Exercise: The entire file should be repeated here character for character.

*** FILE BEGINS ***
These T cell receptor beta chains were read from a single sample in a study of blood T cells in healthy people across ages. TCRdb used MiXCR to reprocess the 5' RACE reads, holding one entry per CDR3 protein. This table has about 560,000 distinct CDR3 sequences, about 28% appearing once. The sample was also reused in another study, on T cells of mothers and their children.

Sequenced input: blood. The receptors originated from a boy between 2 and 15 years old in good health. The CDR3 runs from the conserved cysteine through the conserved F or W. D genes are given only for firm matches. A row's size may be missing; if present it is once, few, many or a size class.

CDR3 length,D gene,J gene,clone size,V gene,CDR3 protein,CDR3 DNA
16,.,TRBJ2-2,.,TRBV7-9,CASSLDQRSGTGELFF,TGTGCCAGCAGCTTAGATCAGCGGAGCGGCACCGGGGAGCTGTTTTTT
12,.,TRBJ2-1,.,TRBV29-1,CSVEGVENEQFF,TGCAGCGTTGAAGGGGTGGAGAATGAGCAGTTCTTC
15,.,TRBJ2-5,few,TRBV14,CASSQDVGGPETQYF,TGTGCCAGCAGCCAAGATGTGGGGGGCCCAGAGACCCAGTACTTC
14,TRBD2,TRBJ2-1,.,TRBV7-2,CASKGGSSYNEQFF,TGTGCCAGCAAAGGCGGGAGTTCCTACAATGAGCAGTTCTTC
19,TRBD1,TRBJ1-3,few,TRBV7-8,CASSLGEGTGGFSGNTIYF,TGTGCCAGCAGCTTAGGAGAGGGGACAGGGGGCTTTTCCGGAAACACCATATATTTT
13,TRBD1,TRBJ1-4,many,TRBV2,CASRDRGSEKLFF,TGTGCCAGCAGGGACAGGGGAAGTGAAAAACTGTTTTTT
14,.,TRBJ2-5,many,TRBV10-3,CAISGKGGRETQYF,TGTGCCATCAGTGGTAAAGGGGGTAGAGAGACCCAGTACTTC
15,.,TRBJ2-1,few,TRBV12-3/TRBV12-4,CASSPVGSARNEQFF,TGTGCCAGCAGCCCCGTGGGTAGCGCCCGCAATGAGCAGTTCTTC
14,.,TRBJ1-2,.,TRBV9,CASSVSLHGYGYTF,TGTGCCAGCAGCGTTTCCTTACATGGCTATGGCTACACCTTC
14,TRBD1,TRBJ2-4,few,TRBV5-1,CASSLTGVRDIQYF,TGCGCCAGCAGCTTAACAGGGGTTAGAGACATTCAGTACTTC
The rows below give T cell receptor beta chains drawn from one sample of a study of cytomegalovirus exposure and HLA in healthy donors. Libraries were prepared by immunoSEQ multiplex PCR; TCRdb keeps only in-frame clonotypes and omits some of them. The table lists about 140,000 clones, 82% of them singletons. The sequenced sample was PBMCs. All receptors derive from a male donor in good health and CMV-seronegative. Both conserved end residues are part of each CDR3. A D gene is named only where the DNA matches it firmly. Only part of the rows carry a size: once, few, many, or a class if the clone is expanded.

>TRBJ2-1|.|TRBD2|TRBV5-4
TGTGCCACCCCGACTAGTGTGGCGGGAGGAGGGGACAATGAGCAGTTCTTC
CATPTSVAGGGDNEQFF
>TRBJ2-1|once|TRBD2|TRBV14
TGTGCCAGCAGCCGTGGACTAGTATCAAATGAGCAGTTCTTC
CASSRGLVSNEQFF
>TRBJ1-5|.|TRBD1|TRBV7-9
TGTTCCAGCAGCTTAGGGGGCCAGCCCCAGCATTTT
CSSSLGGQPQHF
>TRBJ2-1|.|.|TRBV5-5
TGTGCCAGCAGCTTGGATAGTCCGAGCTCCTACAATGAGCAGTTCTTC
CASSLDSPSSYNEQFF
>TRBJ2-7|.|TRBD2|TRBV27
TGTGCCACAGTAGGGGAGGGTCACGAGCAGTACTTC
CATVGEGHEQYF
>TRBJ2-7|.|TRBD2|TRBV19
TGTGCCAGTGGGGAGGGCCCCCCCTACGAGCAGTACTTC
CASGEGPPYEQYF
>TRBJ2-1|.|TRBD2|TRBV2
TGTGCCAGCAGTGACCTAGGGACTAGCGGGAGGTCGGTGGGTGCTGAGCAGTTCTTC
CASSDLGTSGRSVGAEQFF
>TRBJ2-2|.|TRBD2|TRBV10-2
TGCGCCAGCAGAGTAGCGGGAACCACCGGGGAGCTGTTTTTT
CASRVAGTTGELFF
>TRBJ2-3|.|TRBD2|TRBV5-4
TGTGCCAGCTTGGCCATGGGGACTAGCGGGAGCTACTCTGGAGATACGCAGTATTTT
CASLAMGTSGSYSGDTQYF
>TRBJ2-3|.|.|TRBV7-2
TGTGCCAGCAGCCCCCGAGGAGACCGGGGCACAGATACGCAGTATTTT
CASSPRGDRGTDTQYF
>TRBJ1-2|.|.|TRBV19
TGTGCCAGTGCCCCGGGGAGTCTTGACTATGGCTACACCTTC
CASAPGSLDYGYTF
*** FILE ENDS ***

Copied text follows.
These T cell receptor beta chains were read from a single sample in a study of blood T cells in healthy people across ages. TCRdb used MiXCR to reprocess the 5' RACE reads, holding one entry per CDR3 protein. This table has about 560,000 distinct CDR3 sequences, about 28% appearing once. The sample was also reused in another study, on T cells of mothers and their children.

Sequenced input: blood. The receptors originated from a boy between 2 and 15 years old in good health. The CDR3 runs from the conserved cysteine through the conserved F or W. D genes are given only for firm matches. A row's size may be missing; if present it is once, few, many or a size class.

CDR3 length,D gene,J gene,clone size,V gene,CDR3 protein,CDR3 DNA
16,.,TRBJ2-2,.,TRBV7-9,CASSLDQRSGTGELFF,TGTGCCAGCAGCTTAGATCAGCGGAGCGGCACCGGGGAGCTGTTTTTT
12,.,TRBJ2-1,.,TRBV29-1,CSVEGVENEQFF,TGCAGCGTTGAAGGGGTGGAGAATGAGCAGTTCTTC
15,.,TRBJ2-5,few,TRBV14,CASSQDVGGPETQYF,TGTGCCAGCAGCCAAGATGTGGGGGGCCCAGAGACCCAGTACTTC
14,TRBD2,TRBJ2-1,.,TRBV7-2,CASKGGSSYNEQFF,TGTGCCAGCAAAGGCGGGAGTTCCTACAATGAGCAGTTCTTC
19,TRBD1,TRBJ1-3,few,TRBV7-8,CASSLGEGTGGFSGNTIYF,TGTGCCAGCAGCTTAGGAGAGGGGACAGGGGGCTTTTCCGGAAACACCATATATTTT
13,TRBD1,TRBJ1-4,many,TRBV2,CASRDRGSEKLFF,TGTGCCAGCAGGGACAGGGGAAGTGAAAAACTGTTTTTT
14,.,TRBJ2-5,many,TRBV10-3,CAISGKGGRETQYF,TGTGCCATCAGTGGTAAAGGGGGTAGAGAGACCCAGTACTTC
15,.,TRBJ2-1,few,TRBV12-3/TRBV12-4,CASSPVGSARNEQFF,TGTGCCAGCAGCCCCGTGGGTAGCGCCCGCAATGAGCAGTTCTTC
14,.,TRBJ1-2,.,TRBV9,CASSVSLHGYGYTF,TGTGCCAGCAGCGTTTCCTTACATGGCTATGGCTACACCTTC
14,TRBD1,TRBJ2-4,few,TRBV5-1,CASSLTGVRDIQYF,TGCGCCAGCAGCTTAACAGGGGTTAGAGACATTCAGTACTTC
The rows below give T cell receptor beta chains drawn from one sample of a study of cytomegalovirus exposure and HLA in healthy donors. Libraries were prepared by immunoSEQ multiplex PCR; TCRdb keeps only in-frame clonotypes and omits some of them. The table lists about 140,000 clones, 82% of them singletons. The sequenced sample was PBMCs. All receptors derive from a male donor in good health and CMV-seronegative. Both conserved end residues are part of each CDR3. A D gene is named only where the DNA matches it firmly. Only part of the rows carry a size: once, few, many, or a class if the clone is expanded.

>TRBJ2-1|.|TRBD2|TRBV5-4
TGTGCCACCCCGACTAGTGTGGCGGGAGGAGGGGACAATGAGCAGTTCTTC
CATPTSVAGGGDNEQFF
>TRBJ2-1|once|TRBD2|TRBV14
TGTGCCAGCAGCCGTGGACTAGTATCAAATGAGCAGTTCTTC
CASSRGLVSNEQFF
>TRBJ1-5|.|TRBD1|TRBV7-9
TGTTCCAGCAGCTTAGGGGGCCAGCCCCAGCATTTT
CSSSLGGQPQHF
>TRBJ2-1|.|.|TRBV5-5
TGTGCCAGCAGCTTGGATAGTCCGAGCTCCTACAATGAGCAGTTCTTC
CASSLDSPSSYNEQFF
>TRBJ2-7|.|TRBD2|TRBV27
TGTGCCACAGTAGGGGAGGGTCACGAGCAGTACTTC
CATVGEGHEQYF
>TRBJ2-7|.|TRBD2|TRBV19
TGTGCCAGTGGGGAGGGCCCCCCCTACGAGCAGTACTTC
CASGEGPPYEQYF
>TRBJ2-1|.|TRBD2|TRBV2
TGTGCCAGCAGTGACCTAGGGACTAGCGGGAGGTCGGTGGGTGCTGAGCAGTTCTTC
CASSDLGTSGRSVGAEQFF
>TRBJ2-2|.|TRBD2|TRBV10-2
TGCGCCAGCAGAGTAGCGGGAACCACCGGGGAGCTGTTTTTT
CASRVAGTTGELFF
>TRBJ2-3|.|TRBD2|TRBV5-4
TGTGCCAGCTTGGCCATGGGGACTAGCGGGAGCTACTCTGGAGATACGCAGTATTTT
CASLAMGTSGSYSGDTQYF
>TRBJ2-3|.|.|TRBV7-2
TGTGCCAGCAGCCCCCGAGGAGACCGGGGCACAGATACGCAGTATTTT
CASSPRGDRGTDTQYF
>TRBJ1-2|.|.|TRBV19
TGTGCCAGTGCCCCGGGGAGTCTTGACTATGGCTACACCTTC
CASAPGSLDYGYTF